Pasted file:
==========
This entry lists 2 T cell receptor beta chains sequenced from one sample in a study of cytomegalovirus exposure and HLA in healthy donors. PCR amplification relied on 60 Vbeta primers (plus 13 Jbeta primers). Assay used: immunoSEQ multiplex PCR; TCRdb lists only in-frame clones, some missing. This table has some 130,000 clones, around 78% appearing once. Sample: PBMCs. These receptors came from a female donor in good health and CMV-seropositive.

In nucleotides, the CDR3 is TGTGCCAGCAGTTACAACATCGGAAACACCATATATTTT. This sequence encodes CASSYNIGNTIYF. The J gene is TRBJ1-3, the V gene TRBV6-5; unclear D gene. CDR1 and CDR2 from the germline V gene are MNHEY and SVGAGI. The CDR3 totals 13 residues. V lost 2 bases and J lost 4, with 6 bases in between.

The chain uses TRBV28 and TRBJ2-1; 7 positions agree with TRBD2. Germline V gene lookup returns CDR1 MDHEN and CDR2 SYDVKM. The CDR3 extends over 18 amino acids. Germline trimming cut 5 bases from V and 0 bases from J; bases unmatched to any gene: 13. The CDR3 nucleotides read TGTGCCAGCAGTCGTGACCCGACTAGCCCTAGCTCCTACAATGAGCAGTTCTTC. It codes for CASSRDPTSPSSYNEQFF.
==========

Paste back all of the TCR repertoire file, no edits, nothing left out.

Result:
This entry lists 2 T cell receptor beta chains sequenced from one sample in a study of cytomegalovirus exposure and HLA in healthy donors. PCR amplification relied on 60 Vbeta primers (plus 13 Jbeta primers). Assay used: immunoSEQ multiplex PCR; TCRdb lists only in-frame clones, some missing. This table has some 130,000 clones, around 78% appearing once. Sample: PBMCs. These receptors came from a female donor in good health and CMV-seropositive.

In nucleotides, the CDR3 is TGTGCCAGCAGTTACAACATCGGAAACACCATATATTTT. This sequence encodes CASSYNIGNTIYF. The J gene is TRBJ1-3, the V gene TRBV6-5; unclear D gene. CDR1 and CDR2 from the germline V gene are MNHEY and SVGAGI. The CDR3 totals 13 residues. V lost 2 bases and J lost 4, with 6 bases in between.

The chain uses TRBV28 and TRBJ2-1; 7 positions agree with TRBD2. Germline V gene lookup returns CDR1 MDHEN and CDR2 SYDVKM. The CDR3 extends over 18 amino acids. Germline trimming cut 5 bases from V and 0 bases from J; bases unmatched to any gene: 13. The CDR3 nucleotides read TGTGCCAGCAGTCGTGACCCGACTAGCCCTAGCTCCTACAATGAGCAGTTCTTC. It codes for CASSRDPTSPSSYNEQFF.